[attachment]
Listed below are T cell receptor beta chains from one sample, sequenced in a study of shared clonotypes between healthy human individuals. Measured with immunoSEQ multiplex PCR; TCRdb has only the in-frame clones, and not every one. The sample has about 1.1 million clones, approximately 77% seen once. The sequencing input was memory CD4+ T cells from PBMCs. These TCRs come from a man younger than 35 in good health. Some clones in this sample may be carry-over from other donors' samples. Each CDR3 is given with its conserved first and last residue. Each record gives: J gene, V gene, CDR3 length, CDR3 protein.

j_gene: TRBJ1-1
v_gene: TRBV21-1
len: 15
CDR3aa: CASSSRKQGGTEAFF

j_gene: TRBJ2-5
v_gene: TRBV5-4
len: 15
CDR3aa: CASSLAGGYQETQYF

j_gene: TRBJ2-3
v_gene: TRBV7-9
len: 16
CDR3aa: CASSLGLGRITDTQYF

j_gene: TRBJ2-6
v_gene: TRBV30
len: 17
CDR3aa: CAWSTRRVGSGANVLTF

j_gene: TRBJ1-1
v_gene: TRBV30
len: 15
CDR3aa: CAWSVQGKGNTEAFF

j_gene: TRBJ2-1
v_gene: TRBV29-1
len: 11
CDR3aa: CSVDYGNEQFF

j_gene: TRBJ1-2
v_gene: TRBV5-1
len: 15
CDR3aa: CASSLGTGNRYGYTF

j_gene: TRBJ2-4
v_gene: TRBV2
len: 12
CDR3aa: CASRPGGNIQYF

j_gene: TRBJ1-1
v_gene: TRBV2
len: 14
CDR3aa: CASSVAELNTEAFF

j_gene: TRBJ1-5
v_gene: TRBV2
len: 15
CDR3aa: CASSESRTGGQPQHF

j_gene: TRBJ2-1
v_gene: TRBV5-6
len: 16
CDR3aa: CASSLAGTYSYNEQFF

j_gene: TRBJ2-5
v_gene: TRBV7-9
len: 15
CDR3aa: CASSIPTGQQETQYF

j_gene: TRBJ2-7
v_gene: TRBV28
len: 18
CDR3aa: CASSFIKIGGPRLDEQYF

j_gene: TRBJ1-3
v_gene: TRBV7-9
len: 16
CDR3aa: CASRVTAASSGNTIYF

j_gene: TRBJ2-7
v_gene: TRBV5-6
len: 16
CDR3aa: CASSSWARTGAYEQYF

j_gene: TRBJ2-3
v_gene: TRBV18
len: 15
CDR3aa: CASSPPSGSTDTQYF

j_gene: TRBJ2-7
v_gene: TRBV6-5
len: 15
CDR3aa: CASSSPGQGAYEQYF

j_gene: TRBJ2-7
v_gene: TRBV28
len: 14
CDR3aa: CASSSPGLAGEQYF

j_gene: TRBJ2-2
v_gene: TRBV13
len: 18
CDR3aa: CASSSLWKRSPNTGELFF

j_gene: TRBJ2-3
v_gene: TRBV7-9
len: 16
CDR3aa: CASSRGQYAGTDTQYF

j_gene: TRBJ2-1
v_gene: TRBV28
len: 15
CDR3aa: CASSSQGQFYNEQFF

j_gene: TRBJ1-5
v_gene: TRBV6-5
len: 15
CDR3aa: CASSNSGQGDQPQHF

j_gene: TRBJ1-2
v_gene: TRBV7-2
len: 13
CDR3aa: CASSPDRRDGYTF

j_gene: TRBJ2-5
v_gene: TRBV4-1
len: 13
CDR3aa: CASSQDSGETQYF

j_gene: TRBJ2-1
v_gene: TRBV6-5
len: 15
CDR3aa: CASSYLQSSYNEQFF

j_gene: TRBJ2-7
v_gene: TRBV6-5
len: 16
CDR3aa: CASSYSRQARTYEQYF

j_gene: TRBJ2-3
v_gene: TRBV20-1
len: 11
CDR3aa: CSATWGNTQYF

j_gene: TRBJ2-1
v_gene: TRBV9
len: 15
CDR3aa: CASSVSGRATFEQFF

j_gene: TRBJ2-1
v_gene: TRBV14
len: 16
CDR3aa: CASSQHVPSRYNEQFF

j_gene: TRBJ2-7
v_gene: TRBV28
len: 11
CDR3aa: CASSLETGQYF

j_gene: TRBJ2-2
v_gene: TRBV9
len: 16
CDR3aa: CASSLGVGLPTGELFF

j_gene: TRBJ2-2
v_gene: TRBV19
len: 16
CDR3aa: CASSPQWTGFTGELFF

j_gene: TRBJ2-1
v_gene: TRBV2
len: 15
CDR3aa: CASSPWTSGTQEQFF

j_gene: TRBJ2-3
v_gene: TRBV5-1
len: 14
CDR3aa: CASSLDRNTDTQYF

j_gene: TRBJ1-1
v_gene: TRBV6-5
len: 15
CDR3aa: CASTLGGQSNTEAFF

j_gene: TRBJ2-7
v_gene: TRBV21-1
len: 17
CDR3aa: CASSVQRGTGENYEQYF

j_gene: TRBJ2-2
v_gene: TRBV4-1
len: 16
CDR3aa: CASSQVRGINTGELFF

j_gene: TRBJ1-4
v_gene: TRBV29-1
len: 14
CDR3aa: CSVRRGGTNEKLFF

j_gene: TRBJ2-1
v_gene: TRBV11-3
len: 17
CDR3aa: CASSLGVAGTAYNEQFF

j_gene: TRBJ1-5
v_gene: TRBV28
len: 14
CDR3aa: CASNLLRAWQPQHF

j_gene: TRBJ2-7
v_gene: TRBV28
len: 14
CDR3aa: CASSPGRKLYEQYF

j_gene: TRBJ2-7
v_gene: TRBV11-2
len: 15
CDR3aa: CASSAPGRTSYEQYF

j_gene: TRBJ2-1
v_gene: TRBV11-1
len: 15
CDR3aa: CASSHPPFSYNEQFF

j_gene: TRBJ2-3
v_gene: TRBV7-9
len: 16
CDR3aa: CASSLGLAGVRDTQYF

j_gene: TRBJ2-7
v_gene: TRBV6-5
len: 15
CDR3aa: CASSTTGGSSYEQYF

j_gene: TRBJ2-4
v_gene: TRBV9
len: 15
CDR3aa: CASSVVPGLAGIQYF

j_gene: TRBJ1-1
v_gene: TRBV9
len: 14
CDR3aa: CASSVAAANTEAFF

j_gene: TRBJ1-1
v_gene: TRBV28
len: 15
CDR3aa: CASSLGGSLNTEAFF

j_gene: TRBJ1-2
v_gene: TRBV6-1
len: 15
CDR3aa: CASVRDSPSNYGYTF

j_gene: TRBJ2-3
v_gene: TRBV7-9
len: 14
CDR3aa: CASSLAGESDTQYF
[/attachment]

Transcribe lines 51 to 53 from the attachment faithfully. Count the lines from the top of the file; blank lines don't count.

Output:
v_gene: TRBV28
len: 18
CDR3aa: CASSFIKIGGPRLDEQYF